Even if possible, to what end? So they could beat him up?

If they could overpower him, then they could twist his head off if they chose to. (Maybe it wouldn't come off, but that wouldn't matter much to him at that point.) So they could perhaps be considered a credible threat. He didn't have to know exactly what their motives were, if he could legitimately consider himself threatened.

Quote
However, the likelihood of doing that before he shot one of them or an innocent bystander approximates zero. My guess is you have never taken a combat firearms course. Taking a gun away from a person determined to shoot you is extremely difficult.

On the other hand taking a gun away from somebody who is focused on intimidating you is often much easier though still risky. Was Carlos determined to shoot or was he in intimidation mode? If it's you facing that, and you aren't sure then you're betting your life that you're right. On the other hand, if he's determined to shoot you regardless you might not have much to lose....

Bet your life that the guy with the gun is an idiot? I feel lucky I've never been in that situation outside of dreams. In theory I'd feel more confident trying it if he was actually pointing a gun at me. Because if he's already pointed it at me for 3 seconds and he hasn't shot me yet, then probably he hasn't taken a combat firearms course and the odds are bigger that he doesn't know what he's doing.

SandySandfort on January 07, 2011, 08:55:44 pm
You are way over-thinking this. Try focusing on what Ed did, why he did it and the outcome. Ed's actions are the only issue of any importance in this scene.

I'm quite sure that three grown men could have overpowered Carlos.

Even if possible, to what end? So they could beat him up?

If they could overpower him, then they could twist his head off if they chose to. (Maybe it wouldn't come off, but that wouldn't matter much to him at that point.) So they could perhaps be considered a credible threat. He didn't have to know exactly what their motives were, if he could legitimately consider himself threatened.

Quote
However, the likelihood of doing that before he shot one of them or an innocent bystander approximates zero. My guess is you have never taken a combat firearms course. Taking a gun away from a person determined to shoot you is extremely difficult.

On the other hand taking a gun away from somebody who is focused on intimidating you is often much easier though still risky. Was Carlos determined to shoot or was he in intimidation mode? If it's you facing that, and you aren't sure then you're betting your life that you're right. On the other hand, if he's determined to shoot you regardless you might not have much to lose....

Bet your life that the guy with the gun is an idiot? I feel lucky I've never been in that situation outside of dreams. In theory I'd feel more confident trying it if he was actually pointing a gun at me. Because if he's already pointed it at me for 3 seconds and he hasn't shot me yet, then probably he hasn't taken a combat firearms course and the odds are bigger that he doesn't know what he's doing.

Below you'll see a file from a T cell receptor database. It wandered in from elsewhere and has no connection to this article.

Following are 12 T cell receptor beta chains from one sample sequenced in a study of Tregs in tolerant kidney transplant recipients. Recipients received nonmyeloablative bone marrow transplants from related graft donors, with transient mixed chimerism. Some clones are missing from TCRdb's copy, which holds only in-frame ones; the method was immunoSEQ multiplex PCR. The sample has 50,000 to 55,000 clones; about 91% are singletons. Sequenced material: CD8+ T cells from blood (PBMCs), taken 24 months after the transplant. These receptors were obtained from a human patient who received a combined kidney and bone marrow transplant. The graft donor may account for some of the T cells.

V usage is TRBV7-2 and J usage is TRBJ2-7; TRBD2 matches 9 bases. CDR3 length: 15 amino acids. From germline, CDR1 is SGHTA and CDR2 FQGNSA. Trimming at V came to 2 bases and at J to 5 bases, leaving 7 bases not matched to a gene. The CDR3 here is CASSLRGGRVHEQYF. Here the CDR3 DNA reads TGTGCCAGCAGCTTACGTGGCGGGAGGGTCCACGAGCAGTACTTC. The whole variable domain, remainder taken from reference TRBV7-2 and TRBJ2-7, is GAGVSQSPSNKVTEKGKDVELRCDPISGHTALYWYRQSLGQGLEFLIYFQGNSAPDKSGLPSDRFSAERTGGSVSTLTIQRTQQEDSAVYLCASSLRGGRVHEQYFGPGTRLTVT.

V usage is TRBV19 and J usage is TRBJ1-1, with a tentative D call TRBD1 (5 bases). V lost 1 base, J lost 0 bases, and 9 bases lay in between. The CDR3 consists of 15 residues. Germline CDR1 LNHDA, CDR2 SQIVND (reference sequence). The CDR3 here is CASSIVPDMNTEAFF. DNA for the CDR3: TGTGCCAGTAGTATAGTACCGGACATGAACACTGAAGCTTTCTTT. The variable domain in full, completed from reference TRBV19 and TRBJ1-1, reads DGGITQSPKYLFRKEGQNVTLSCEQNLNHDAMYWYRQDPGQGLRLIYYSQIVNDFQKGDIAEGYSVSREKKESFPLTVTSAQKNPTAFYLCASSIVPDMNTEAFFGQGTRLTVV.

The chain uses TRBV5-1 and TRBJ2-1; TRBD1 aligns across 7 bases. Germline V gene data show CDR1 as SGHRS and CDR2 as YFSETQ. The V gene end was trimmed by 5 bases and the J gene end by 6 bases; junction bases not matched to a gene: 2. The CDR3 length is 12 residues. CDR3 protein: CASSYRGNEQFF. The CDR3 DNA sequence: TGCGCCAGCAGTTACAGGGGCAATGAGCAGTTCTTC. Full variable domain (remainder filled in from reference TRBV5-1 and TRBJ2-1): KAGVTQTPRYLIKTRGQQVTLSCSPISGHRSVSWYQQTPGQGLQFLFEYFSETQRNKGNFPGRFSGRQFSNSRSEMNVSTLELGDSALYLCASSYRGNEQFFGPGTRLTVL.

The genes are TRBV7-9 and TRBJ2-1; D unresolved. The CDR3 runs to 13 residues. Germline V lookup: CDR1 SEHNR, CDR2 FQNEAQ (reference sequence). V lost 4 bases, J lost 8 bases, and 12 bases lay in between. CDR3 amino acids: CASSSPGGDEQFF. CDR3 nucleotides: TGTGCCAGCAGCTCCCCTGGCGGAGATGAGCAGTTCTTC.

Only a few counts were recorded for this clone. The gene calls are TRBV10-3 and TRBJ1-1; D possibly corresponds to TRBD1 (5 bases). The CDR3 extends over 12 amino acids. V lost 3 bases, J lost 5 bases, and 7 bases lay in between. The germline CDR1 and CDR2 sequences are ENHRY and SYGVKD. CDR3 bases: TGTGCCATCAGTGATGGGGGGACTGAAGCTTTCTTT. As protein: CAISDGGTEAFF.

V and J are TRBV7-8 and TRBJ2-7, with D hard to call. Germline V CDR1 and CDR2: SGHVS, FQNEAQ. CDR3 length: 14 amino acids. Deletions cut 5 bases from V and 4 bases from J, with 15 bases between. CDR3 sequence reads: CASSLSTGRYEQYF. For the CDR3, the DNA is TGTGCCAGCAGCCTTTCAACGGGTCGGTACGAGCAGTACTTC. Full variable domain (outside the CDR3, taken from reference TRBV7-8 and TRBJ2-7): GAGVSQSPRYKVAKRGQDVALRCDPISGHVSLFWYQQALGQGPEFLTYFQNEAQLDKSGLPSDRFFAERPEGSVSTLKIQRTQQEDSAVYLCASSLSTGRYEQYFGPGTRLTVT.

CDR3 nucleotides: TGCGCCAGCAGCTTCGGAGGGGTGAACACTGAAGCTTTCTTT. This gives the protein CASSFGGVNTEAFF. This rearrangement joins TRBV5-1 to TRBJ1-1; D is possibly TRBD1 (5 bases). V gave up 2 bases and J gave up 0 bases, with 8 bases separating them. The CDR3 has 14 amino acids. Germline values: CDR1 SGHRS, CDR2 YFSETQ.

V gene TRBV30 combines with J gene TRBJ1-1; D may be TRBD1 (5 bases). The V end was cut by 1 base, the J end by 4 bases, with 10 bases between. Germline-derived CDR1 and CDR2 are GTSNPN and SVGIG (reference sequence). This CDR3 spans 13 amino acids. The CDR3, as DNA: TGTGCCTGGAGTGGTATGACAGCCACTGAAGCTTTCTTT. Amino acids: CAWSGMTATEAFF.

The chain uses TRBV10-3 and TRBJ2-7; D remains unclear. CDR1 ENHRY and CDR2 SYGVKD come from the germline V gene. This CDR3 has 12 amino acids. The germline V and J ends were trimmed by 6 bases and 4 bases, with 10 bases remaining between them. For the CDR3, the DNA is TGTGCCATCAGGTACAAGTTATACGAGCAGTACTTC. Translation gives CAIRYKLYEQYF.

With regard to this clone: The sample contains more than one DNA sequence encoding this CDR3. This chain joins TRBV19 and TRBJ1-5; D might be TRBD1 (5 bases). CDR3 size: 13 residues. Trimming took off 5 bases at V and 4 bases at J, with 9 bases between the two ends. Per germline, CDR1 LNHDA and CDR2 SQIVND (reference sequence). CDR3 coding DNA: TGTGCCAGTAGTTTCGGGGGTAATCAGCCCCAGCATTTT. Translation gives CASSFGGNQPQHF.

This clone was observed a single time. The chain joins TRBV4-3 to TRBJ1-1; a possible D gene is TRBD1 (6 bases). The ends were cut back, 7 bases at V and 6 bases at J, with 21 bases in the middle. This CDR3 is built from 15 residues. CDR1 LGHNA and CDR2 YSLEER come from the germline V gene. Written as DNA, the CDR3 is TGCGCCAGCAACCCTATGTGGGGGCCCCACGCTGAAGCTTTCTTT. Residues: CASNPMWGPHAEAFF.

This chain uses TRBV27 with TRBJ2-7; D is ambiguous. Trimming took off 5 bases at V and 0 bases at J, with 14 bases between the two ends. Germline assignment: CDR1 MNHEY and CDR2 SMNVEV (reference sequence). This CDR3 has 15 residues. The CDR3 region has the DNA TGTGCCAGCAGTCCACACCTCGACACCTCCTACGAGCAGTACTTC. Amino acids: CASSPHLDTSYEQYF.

GeoModder on January 08, 2011, 03:00:13 am
Self-defense includes defense of another. The evidence strongly suggested Carlos was threatening to shoot unarmed men. By temporarily disarming Carlos, Ed removed the threat to the three men.

No, and, as I have written on this Forum, one can sue the Bishop of Boston for Bastardy… but one is most unlikely to prevail. Ed would undoubtedly win on his counter claim for bringing a frivolous suit.

Quandary solved as far as I'm concerned. :)

J Thomas on January 08, 2011, 06:49:39 am
You are way over-thinking this. Try focusing on what Ed did, why he did it and the outcome. Ed's actions are the only issue of any importance in this scene.

OK, I'll try again. Apollo-Soyuz pointed out that he could legitimately feel threatened, because three big competent men could kill him even though he has a gun, particularly if they got close enough first. You ask what reasonable intention they could have, which does not affect that point -- if it's true they're about to do that then Carlos might never find out what was going on in their minds to make them want to. If they have some stupid plan that will only get them in trouble -- like his -- it isn't his responsibility to figure it out ahead of time.

But he doesn't act like he's afraid of that. He acts like they have played into his hands and he can make a big show before he kills them. In my opinion.

Ed notices Carlos's intentions and stops it. And the big point I get from this is that lots of people imagine that any AnCap society will be like they think the Old Wild West was, where they get to kill anybody they think  has threatened them. Probably lots of Belter newbies will come in thinking that. (There could be AnCap societies like that, if it turns out that societies like that can persist.)

And since there is no official indoctrination unit that collects newbies and trains them in how to be Belters and doesn't let them out until they know the rules, it's up to whoever is on hand to teach them better. If nobody stops newbies from behaving that way, then with sufficient newbies the Belt will indeed become that kind of society. Ed is taking his turn.